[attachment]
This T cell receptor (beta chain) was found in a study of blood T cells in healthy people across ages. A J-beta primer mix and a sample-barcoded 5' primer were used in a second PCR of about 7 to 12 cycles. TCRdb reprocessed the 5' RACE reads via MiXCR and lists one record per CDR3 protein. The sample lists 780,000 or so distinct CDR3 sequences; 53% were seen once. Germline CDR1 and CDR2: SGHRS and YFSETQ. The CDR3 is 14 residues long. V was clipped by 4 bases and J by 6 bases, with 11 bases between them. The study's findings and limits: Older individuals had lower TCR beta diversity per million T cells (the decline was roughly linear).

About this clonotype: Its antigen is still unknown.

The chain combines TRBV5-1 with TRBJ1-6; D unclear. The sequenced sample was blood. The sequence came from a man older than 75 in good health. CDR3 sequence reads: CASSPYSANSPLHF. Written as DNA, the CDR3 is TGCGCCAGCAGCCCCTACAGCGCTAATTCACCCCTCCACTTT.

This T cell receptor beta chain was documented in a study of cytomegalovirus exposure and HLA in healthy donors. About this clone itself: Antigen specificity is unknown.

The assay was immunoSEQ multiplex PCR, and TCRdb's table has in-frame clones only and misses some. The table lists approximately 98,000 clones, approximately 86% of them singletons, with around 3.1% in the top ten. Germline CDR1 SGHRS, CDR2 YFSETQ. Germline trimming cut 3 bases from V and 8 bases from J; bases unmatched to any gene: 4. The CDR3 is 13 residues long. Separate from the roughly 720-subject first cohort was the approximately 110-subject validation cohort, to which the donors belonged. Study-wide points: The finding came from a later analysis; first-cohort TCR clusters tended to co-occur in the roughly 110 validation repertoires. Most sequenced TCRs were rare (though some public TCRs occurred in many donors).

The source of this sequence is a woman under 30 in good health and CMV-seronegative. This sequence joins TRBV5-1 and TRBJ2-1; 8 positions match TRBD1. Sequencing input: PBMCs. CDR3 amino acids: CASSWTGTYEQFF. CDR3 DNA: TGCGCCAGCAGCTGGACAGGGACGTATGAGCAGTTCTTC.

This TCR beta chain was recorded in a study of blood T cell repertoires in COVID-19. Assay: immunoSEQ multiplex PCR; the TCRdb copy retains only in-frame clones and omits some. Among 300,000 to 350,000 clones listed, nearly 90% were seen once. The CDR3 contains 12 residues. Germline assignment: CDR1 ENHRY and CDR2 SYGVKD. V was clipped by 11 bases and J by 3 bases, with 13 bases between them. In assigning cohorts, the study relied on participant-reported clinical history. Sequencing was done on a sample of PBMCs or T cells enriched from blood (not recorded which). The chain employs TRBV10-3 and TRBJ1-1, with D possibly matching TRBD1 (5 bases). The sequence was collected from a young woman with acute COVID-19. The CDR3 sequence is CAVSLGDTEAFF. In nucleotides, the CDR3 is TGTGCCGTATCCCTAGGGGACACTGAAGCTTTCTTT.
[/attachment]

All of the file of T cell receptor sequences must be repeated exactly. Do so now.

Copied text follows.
This T cell receptor (beta chain) was found in a study of blood T cells in healthy people across ages. A J-beta primer mix and a sample-barcoded 5' primer were used in a second PCR of about 7 to 12 cycles. TCRdb reprocessed the 5' RACE reads via MiXCR and lists one record per CDR3 protein. The sample lists 780,000 or so distinct CDR3 sequences; 53% were seen once. Germline CDR1 and CDR2: SGHRS and YFSETQ. The CDR3 is 14 residues long. V was clipped by 4 bases and J by 6 bases, with 11 bases between them. The study's findings and limits: Older individuals had lower TCR beta diversity per million T cells (the decline was roughly linear).

About this clonotype: Its antigen is still unknown.

The chain combines TRBV5-1 with TRBJ1-6; D unclear. The sequenced sample was blood. The sequence came from a man older than 75 in good health. CDR3 sequence reads: CASSPYSANSPLHF. Written as DNA, the CDR3 is TGCGCCAGCAGCCCCTACAGCGCTAATTCACCCCTCCACTTT.

This T cell receptor beta chain was documented in a study of cytomegalovirus exposure and HLA in healthy donors. About this clone itself: Antigen specificity is unknown.

The assay was immunoSEQ multiplex PCR, and TCRdb's table has in-frame clones only and misses some. The table lists approximately 98,000 clones, approximately 86% of them singletons, with around 3.1% in the top ten. Germline CDR1 SGHRS, CDR2 YFSETQ. Germline trimming cut 3 bases from V and 8 bases from J; bases unmatched to any gene: 4. The CDR3 is 13 residues long. Separate from the roughly 720-subject first cohort was the approximately 110-subject validation cohort, to which the donors belonged. Study-wide points: The finding came from a later analysis; first-cohort TCR clusters tended to co-occur in the roughly 110 validation repertoires. Most sequenced TCRs were rare (though some public TCRs occurred in many donors).

The source of this sequence is a woman under 30 in good health and CMV-seronegative. This sequence joins TRBV5-1 and TRBJ2-1; 8 positions match TRBD1. Sequencing input: PBMCs. CDR3 amino acids: CASSWTGTYEQFF. CDR3 DNA: TGCGCCAGCAGCTGGACAGGGACGTATGAGCAGTTCTTC.

This TCR beta chain was recorded in a study of blood T cell repertoires in COVID-19. Assay: immunoSEQ multiplex PCR; the TCRdb copy retains only in-frame clones and omits some. Among 300,000 to 350,000 clones listed, nearly 90% were seen once. The CDR3 contains 12 residues. Germline assignment: CDR1 ENHRY and CDR2 SYGVKD. V was clipped by 11 bases and J by 3 bases, with 13 bases between them. In assigning cohorts, the study relied on participant-reported clinical history. Sequencing was done on a sample of PBMCs or T cells enriched from blood (not recorded which). The chain employs TRBV10-3 and TRBJ1-1, with D possibly matching TRBD1 (5 bases). The sequence was collected from a young woman with acute COVID-19. The CDR3 sequence is CAVSLGDTEAFF. In nucleotides, the CDR3 is TGTGCCGTATCCCTAGGGGACACTGAAGCTTTCTTT.